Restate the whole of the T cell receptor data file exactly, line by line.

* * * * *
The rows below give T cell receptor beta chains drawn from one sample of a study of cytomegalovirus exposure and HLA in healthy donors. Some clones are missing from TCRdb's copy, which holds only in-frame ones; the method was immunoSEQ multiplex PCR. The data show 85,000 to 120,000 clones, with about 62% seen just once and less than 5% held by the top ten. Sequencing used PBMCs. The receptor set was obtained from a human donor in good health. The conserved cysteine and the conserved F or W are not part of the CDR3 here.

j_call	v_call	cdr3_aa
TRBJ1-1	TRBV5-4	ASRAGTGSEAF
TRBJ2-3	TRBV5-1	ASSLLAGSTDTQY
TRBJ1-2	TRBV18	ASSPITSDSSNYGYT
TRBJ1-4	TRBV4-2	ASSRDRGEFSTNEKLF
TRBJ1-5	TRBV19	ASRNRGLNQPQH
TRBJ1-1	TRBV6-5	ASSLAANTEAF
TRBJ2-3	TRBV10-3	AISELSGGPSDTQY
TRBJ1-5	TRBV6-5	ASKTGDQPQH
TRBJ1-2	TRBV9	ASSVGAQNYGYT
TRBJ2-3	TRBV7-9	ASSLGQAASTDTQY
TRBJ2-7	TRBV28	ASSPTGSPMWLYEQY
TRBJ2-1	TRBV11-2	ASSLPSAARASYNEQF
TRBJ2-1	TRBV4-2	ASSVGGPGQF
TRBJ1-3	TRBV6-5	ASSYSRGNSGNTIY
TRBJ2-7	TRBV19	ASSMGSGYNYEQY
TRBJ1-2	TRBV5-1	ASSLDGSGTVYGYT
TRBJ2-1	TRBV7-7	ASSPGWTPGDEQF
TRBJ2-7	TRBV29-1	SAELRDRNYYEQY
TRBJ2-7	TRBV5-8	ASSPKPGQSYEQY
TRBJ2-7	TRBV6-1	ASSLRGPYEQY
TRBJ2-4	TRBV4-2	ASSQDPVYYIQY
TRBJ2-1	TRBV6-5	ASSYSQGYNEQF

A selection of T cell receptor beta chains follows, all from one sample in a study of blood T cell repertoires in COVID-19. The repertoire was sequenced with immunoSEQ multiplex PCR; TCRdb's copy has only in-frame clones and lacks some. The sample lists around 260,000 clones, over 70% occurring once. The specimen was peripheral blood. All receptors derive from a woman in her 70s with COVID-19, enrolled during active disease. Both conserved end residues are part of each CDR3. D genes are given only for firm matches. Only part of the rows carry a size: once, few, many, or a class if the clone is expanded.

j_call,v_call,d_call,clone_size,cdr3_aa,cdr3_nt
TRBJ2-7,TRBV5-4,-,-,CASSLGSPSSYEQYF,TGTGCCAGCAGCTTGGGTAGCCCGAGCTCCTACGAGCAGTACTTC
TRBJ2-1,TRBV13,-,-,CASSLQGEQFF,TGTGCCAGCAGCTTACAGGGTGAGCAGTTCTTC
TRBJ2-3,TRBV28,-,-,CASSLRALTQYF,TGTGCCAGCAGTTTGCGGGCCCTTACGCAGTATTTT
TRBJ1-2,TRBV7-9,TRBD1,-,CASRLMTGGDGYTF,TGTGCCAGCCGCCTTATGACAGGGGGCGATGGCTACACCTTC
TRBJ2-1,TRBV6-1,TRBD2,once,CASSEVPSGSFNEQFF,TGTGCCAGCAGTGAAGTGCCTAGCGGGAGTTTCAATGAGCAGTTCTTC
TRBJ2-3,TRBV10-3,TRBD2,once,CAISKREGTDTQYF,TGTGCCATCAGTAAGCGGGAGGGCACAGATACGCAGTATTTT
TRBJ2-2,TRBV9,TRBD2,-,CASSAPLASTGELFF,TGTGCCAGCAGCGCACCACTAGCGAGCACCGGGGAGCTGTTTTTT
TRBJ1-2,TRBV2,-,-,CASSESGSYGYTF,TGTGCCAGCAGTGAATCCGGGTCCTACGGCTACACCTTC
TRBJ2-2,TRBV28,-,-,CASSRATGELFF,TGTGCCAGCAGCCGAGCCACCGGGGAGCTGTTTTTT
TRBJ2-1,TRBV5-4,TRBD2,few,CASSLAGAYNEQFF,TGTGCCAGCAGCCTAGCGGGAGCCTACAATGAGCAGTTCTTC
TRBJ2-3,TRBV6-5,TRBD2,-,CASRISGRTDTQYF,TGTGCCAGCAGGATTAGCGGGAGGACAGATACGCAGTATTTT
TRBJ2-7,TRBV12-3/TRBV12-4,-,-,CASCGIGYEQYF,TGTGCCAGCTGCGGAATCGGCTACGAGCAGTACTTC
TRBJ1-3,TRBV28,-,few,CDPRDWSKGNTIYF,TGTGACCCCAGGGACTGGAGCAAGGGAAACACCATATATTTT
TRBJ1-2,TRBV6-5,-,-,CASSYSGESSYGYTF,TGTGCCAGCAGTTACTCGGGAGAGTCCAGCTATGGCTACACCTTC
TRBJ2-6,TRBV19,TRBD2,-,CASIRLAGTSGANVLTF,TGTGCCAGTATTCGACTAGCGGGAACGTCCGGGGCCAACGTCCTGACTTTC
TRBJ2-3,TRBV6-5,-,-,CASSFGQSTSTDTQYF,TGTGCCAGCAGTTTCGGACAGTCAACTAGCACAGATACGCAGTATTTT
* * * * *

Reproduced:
The rows below give T cell receptor beta chains drawn from one sample of a study of cytomegalovirus exposure and HLA in healthy donors. Some clones are missing from TCRdb's copy, which holds only in-frame ones; the method was immunoSEQ multiplex PCR. The data show 85,000 to 120,000 clones, with about 62% seen just once and less than 5% held by the top ten. Sequencing used PBMCs. The receptor set was obtained from a human donor in good health. The conserved cysteine and the conserved F or W are not part of the CDR3 here.

j_call	v_call	cdr3_aa
TRBJ1-1	TRBV5-4	ASRAGTGSEAF
TRBJ2-3	TRBV5-1	ASSLLAGSTDTQY
TRBJ1-2	TRBV18	ASSPITSDSSNYGYT
TRBJ1-4	TRBV4-2	ASSRDRGEFSTNEKLF
TRBJ1-5	TRBV19	ASRNRGLNQPQH
TRBJ1-1	TRBV6-5	ASSLAANTEAF
TRBJ2-3	TRBV10-3	AISELSGGPSDTQY
TRBJ1-5	TRBV6-5	ASKTGDQPQH
TRBJ1-2	TRBV9	ASSVGAQNYGYT
TRBJ2-3	TRBV7-9	ASSLGQAASTDTQY
TRBJ2-7	TRBV28	ASSPTGSPMWLYEQY
TRBJ2-1	TRBV11-2	ASSLPSAARASYNEQF
TRBJ2-1	TRBV4-2	ASSVGGPGQF
TRBJ1-3	TRBV6-5	ASSYSRGNSGNTIY
TRBJ2-7	TRBV19	ASSMGSGYNYEQY
TRBJ1-2	TRBV5-1	ASSLDGSGTVYGYT
TRBJ2-1	TRBV7-7	ASSPGWTPGDEQF
TRBJ2-7	TRBV29-1	SAELRDRNYYEQY
TRBJ2-7	TRBV5-8	ASSPKPGQSYEQY
TRBJ2-7	TRBV6-1	ASSLRGPYEQY
TRBJ2-4	TRBV4-2	ASSQDPVYYIQY
TRBJ2-1	TRBV6-5	ASSYSQGYNEQF

A selection of T cell receptor beta chains follows, all from one sample in a study of blood T cell repertoires in COVID-19. The repertoire was sequenced with immunoSEQ multiplex PCR; TCRdb's copy has only in-frame clones and lacks some. The sample lists around 260,000 clones, over 70% occurring once. The specimen was peripheral blood. All receptors derive from a woman in her 70s with COVID-19, enrolled during active disease. Both conserved end residues are part of each CDR3. D genes are given only for firm matches. Only part of the rows carry a size: once, few, many, or a class if the clone is expanded.

j_call,v_call,d_call,clone_size,cdr3_aa,cdr3_nt
TRBJ2-7,TRBV5-4,-,-,CASSLGSPSSYEQYF,TGTGCCAGCAGCTTGGGTAGCCCGAGCTCCTACGAGCAGTACTTC
TRBJ2-1,TRBV13,-,-,CASSLQGEQFF,TGTGCCAGCAGCTTACAGGGTGAGCAGTTCTTC
TRBJ2-3,TRBV28,-,-,CASSLRALTQYF,TGTGCCAGCAGTTTGCGGGCCCTTACGCAGTATTTT
TRBJ1-2,TRBV7-9,TRBD1,-,CASRLMTGGDGYTF,TGTGCCAGCCGCCTTATGACAGGGGGCGATGGCTACACCTTC
TRBJ2-1,TRBV6-1,TRBD2,once,CASSEVPSGSFNEQFF,TGTGCCAGCAGTGAAGTGCCTAGCGGGAGTTTCAATGAGCAGTTCTTC
TRBJ2-3,TRBV10-3,TRBD2,once,CAISKREGTDTQYF,TGTGCCATCAGTAAGCGGGAGGGCACAGATACGCAGTATTTT
TRBJ2-2,TRBV9,TRBD2,-,CASSAPLASTGELFF,TGTGCCAGCAGCGCACCACTAGCGAGCACCGGGGAGCTGTTTTTT
TRBJ1-2,TRBV2,-,-,CASSESGSYGYTF,TGTGCCAGCAGTGAATCCGGGTCCTACGGCTACACCTTC
TRBJ2-2,TRBV28,-,-,CASSRATGELFF,TGTGCCAGCAGCCGAGCCACCGGGGAGCTGTTTTTT
TRBJ2-1,TRBV5-4,TRBD2,few,CASSLAGAYNEQFF,TGTGCCAGCAGCCTAGCGGGAGCCTACAATGAGCAGTTCTTC
TRBJ2-3,TRBV6-5,TRBD2,-,CASRISGRTDTQYF,TGTGCCAGCAGGATTAGCGGGAGGACAGATACGCAGTATTTT
TRBJ2-7,TRBV12-3/TRBV12-4,-,-,CASCGIGYEQYF,TGTGCCAGCTGCGGAATCGGCTACGAGCAGTACTTC
TRBJ1-3,TRBV28,-,few,CDPRDWSKGNTIYF,TGTGACCCCAGGGACTGGAGCAAGGGAAACACCATATATTTT
TRBJ1-2,TRBV6-5,-,-,CASSYSGESSYGYTF,TGTGCCAGCAGTTACTCGGGAGAGTCCAGCTATGGCTACACCTTC
TRBJ2-6,TRBV19,TRBD2,-,CASIRLAGTSGANVLTF,TGTGCCAGTATTCGACTAGCGGGAACGTCCGGGGCCAACGTCCTGACTTTC
TRBJ2-3,TRBV6-5,-,-,CASSFGQSTSTDTQYF,TGTGCCAGCAGTTTCGGACAGTCAACTAGCACAGATACGCAGTATTTT